After the success of this first residential project, the team at Tiltwall are ready to make their mark in the residential sector.

“Tilt-up construction is already widely used for residential project in the US and on Canada’s West Coast,” says Len. “We are confident that it can be a great option for Ontario home builders as well.”

While the construction of this project is still in progress, Tiltwall created a project profile where new pictures are added every 2 weeks. Stay up to date by visiting the construction process of Ontario’s first concrete Tilt-Up built home, or follow Tiltwall on LinkedIn for regular updates.

Looking for more detailed information about the first home in Ontario built with Tilt-Up Construction? Please visit our project profile and learn more about the project specifications.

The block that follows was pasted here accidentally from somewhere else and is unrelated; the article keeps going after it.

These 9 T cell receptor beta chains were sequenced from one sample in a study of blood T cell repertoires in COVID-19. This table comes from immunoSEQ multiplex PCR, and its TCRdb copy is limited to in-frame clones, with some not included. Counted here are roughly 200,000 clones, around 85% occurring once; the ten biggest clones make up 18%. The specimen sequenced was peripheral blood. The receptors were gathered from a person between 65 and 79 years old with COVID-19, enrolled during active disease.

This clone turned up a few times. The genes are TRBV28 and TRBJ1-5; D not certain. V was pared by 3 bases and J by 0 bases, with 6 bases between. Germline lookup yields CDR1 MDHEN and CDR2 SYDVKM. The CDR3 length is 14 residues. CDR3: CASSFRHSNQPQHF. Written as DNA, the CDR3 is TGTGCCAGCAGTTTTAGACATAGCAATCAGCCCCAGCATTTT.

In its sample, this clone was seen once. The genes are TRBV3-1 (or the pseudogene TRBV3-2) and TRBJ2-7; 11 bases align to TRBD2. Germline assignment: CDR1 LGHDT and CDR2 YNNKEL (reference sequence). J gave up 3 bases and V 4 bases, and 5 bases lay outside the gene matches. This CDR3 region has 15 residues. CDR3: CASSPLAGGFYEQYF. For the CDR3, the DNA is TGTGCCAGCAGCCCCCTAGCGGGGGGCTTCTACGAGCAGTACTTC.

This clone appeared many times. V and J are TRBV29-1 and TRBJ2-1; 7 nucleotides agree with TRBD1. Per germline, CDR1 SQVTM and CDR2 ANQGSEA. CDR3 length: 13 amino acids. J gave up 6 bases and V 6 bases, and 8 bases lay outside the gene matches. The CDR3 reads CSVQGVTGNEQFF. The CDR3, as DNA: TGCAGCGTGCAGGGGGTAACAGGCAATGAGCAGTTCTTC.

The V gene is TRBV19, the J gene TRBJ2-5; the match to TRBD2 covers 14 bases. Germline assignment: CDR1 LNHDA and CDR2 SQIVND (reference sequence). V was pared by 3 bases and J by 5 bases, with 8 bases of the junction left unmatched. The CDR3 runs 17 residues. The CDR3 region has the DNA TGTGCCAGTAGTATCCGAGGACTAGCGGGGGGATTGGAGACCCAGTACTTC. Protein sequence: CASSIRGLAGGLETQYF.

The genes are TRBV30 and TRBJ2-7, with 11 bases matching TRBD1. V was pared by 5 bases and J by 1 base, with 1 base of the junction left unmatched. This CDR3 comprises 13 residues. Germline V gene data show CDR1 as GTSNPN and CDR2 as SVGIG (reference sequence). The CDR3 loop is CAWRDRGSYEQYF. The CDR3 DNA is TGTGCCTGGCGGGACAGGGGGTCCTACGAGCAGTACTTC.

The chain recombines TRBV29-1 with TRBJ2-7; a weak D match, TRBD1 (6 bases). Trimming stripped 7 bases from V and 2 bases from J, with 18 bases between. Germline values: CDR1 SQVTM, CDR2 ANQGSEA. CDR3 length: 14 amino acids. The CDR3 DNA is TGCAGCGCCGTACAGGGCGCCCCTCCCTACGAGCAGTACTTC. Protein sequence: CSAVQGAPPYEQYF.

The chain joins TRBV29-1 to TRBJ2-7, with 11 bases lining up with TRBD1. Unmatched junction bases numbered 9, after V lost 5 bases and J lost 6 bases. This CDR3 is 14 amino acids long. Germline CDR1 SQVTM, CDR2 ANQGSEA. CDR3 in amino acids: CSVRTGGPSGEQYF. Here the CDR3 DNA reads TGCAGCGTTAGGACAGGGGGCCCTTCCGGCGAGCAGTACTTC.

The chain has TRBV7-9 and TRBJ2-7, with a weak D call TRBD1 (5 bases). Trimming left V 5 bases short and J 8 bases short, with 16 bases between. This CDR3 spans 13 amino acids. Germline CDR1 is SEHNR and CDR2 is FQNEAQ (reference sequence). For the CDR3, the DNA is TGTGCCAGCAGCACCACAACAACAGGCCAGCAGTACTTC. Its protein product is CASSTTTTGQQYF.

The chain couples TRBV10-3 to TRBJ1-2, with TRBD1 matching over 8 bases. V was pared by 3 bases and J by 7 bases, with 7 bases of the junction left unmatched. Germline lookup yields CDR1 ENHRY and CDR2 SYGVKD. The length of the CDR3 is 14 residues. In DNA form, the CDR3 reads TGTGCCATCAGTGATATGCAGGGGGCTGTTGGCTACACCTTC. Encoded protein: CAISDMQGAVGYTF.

14 thoughts on “Ontario’s First Concrete Tilt-Up Built Home, the Future for Home Builders?

  1. Joanne HoweyReply

    This house looks amazing and it’s unbelievable that this was built using tilt-up construction given all the different textures and the added charming features. I wouldn’t have thought that was possible using this technology. I would certainly consider building a home like this someday.

  2. Laura FehrReply

    You have an amazing imagination and skill!! What an incredible house!! I cannot wait to see this in person!

  3. DorelReply

    Definitely a first and very intresting too! I was involved in tilt ups for commercial buildings, never for residential.

  4. JeffReply

    Great job! Concrete-wall home feels much more solid in strong windy days, and warmer in winter. The shortcoming of concrete home is that it is not so resilient in earthquake, which is not many in Ontario.

    One question, how the walls joint together?